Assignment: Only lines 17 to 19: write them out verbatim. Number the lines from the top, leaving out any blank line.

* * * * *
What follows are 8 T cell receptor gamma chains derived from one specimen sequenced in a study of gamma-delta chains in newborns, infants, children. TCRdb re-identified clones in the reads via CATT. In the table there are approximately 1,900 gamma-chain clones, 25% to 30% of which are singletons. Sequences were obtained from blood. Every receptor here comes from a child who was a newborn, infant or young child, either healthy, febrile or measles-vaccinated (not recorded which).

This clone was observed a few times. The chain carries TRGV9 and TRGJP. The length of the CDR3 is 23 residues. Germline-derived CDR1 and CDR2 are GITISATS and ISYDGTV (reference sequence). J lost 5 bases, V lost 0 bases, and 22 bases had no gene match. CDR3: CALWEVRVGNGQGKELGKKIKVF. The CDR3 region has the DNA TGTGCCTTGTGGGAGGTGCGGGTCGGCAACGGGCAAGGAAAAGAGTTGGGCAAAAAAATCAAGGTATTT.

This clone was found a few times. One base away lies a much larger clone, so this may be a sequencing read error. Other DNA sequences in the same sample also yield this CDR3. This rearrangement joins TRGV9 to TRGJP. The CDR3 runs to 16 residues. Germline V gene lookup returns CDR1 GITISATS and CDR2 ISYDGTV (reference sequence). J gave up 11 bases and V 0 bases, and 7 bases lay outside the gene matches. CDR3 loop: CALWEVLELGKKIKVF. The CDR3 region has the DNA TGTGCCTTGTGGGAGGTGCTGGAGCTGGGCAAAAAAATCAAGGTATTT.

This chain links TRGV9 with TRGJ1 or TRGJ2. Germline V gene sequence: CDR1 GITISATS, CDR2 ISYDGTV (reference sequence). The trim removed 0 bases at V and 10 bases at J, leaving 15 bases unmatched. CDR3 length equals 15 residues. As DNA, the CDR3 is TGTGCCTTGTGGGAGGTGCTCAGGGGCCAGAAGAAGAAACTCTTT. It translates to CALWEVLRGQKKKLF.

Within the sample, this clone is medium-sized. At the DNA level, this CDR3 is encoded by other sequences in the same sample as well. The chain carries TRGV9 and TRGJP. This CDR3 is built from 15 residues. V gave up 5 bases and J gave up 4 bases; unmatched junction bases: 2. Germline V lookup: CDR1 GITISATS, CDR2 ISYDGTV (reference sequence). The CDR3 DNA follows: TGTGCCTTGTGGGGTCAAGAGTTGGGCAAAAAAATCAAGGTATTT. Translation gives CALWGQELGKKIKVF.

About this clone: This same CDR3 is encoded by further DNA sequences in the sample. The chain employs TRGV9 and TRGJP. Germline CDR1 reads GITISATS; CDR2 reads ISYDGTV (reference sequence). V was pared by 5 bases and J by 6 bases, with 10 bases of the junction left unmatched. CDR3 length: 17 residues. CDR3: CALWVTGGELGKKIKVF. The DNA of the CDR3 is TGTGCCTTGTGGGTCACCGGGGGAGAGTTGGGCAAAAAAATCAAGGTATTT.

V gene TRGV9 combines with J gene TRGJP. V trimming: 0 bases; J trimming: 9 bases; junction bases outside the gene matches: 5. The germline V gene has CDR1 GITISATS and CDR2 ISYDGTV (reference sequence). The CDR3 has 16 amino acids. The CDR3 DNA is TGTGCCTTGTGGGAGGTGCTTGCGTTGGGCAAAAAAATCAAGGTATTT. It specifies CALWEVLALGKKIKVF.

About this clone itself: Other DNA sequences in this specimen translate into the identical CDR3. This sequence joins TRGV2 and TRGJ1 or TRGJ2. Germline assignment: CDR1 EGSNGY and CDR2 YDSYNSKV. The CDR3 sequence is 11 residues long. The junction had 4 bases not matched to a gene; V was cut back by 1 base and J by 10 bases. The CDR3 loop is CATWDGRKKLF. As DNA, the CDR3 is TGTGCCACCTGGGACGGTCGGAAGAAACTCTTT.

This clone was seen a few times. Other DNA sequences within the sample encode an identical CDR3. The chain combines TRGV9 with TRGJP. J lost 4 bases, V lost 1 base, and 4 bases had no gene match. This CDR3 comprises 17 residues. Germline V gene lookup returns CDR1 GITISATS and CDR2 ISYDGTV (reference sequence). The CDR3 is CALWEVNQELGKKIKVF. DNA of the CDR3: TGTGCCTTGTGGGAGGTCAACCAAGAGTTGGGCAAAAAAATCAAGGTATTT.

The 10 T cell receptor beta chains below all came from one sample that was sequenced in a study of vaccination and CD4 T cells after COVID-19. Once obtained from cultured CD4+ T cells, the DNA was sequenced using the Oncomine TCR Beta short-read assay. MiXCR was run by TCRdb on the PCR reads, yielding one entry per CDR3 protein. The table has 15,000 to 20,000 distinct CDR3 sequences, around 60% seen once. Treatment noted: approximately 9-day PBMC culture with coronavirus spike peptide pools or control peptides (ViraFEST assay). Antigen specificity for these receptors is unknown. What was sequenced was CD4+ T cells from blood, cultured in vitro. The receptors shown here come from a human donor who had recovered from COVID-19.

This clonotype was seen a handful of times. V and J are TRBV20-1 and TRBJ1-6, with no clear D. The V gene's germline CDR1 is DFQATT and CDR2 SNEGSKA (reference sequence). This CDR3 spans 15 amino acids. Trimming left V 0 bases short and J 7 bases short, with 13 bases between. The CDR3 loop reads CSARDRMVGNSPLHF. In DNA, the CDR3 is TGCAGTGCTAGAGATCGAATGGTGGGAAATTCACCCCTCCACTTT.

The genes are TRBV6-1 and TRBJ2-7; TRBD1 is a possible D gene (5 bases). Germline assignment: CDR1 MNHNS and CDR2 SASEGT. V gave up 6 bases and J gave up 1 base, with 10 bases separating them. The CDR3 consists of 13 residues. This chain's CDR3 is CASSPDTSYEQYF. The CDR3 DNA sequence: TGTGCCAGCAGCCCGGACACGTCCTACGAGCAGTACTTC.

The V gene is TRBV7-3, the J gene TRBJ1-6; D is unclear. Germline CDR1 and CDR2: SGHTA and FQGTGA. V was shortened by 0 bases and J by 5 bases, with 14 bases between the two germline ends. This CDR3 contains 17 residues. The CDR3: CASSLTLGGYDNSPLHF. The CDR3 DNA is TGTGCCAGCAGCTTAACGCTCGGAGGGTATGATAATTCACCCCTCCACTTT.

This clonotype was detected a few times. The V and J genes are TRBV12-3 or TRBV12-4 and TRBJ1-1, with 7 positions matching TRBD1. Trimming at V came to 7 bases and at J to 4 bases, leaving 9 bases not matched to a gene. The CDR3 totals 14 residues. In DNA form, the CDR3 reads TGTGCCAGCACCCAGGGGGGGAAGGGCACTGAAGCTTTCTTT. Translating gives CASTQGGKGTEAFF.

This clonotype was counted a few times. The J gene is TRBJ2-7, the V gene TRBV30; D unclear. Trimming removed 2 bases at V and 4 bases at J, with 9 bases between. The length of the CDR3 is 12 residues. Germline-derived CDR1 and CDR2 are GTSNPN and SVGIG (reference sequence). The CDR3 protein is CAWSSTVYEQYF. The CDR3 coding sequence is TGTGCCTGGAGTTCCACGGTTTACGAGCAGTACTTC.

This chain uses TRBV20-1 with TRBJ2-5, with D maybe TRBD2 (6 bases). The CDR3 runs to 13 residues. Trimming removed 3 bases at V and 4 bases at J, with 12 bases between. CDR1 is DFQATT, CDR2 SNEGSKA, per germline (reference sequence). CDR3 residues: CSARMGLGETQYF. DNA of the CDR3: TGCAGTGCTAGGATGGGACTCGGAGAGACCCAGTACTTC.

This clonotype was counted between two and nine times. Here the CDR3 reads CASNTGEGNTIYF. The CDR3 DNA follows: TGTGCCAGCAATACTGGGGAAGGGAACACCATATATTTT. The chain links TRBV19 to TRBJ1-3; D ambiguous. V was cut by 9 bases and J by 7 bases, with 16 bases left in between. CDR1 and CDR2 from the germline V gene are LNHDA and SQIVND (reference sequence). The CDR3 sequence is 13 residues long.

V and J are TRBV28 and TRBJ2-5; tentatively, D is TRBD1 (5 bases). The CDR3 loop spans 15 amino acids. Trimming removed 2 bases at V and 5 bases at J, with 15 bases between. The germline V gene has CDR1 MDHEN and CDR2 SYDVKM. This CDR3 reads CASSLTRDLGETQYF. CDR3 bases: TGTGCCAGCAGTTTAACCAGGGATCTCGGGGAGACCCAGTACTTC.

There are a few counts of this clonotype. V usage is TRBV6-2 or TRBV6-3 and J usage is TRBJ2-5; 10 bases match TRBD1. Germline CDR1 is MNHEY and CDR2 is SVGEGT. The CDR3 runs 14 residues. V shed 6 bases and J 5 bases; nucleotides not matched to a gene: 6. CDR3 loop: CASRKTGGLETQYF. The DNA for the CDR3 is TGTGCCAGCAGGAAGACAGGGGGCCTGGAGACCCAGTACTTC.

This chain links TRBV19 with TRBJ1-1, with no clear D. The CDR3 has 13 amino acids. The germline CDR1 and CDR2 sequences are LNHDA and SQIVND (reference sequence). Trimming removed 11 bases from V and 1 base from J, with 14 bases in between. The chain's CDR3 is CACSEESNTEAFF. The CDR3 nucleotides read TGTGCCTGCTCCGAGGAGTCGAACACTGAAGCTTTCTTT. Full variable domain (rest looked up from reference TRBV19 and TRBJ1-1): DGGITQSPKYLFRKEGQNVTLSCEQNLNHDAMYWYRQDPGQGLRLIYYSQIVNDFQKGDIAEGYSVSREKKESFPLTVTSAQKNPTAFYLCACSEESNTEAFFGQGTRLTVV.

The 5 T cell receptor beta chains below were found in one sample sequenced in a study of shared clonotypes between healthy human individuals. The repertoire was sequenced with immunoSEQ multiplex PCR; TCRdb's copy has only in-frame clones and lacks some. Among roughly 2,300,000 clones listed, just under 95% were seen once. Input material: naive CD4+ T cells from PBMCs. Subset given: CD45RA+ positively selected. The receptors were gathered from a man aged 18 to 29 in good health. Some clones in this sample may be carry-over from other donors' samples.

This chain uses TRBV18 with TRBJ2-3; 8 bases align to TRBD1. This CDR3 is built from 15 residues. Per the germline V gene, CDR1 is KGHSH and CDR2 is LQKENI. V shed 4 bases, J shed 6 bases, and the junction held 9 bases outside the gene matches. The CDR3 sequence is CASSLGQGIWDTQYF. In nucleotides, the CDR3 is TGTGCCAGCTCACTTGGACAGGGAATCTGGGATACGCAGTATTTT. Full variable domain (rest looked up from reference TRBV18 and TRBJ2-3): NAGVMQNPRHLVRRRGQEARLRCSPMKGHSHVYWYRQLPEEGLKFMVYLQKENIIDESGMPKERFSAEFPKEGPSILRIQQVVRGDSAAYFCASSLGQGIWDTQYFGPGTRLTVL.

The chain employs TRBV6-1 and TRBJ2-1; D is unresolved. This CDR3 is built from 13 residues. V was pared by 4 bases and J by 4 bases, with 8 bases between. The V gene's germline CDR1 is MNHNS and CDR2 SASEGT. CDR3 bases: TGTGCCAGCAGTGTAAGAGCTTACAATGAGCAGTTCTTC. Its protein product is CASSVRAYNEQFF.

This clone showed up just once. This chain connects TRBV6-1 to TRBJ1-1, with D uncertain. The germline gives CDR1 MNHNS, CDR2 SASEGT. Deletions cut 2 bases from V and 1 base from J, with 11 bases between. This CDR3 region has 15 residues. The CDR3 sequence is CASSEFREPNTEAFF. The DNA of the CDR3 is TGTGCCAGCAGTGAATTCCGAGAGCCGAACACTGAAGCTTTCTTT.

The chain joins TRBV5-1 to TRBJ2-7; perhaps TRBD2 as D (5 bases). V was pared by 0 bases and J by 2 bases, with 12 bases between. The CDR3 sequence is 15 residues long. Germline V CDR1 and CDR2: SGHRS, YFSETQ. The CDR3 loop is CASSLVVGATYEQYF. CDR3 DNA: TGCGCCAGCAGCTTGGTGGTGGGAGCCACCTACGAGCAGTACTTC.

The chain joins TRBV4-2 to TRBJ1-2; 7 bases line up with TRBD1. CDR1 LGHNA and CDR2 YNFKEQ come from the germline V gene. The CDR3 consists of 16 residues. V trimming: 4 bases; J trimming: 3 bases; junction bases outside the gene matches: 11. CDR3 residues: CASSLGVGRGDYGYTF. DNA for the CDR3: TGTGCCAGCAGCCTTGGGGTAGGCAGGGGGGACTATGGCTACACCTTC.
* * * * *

This clonotype was counted between two and nine times. Here the CDR3 reads CASNTGEGNTIYF. The CDR3 DNA follows: TGTGCCAGCAATACTGGGGAAGGGAACACCATATATTTT. The chain links TRBV19 to TRBJ1-3; D ambiguous. V was cut by 9 bases and J by 7 bases, with 16 bases left in between. CDR1 and CDR2 from the germline V gene are LNHDA and SQIVND (reference sequence). The CDR3 sequence is 13 residues long.

V and J are TRBV28 and TRBJ2-5; tentatively, D is TRBD1 (5 bases). The CDR3 loop spans 15 amino acids. Trimming removed 2 bases at V and 5 bases at J, with 15 bases between. The germline V gene has CDR1 MDHEN and CDR2 SYDVKM. This CDR3 reads CASSLTRDLGETQYF. CDR3 bases: TGTGCCAGCAGTTTAACCAGGGATCTCGGGGAGACCCAGTACTTC.

There are a few counts of this clonotype. V usage is TRBV6-2 or TRBV6-3 and J usage is TRBJ2-5; 10 bases match TRBD1. Germline CDR1 is MNHEY and CDR2 is SVGEGT. The CDR3 runs 14 residues. V shed 6 bases and J 5 bases; nucleotides not matched to a gene: 6. CDR3 loop: CASRKTGGLETQYF. The DNA for the CDR3 is TGTGCCAGCAGGAAGACAGGGGGCCTGGAGACCCAGTACTTC.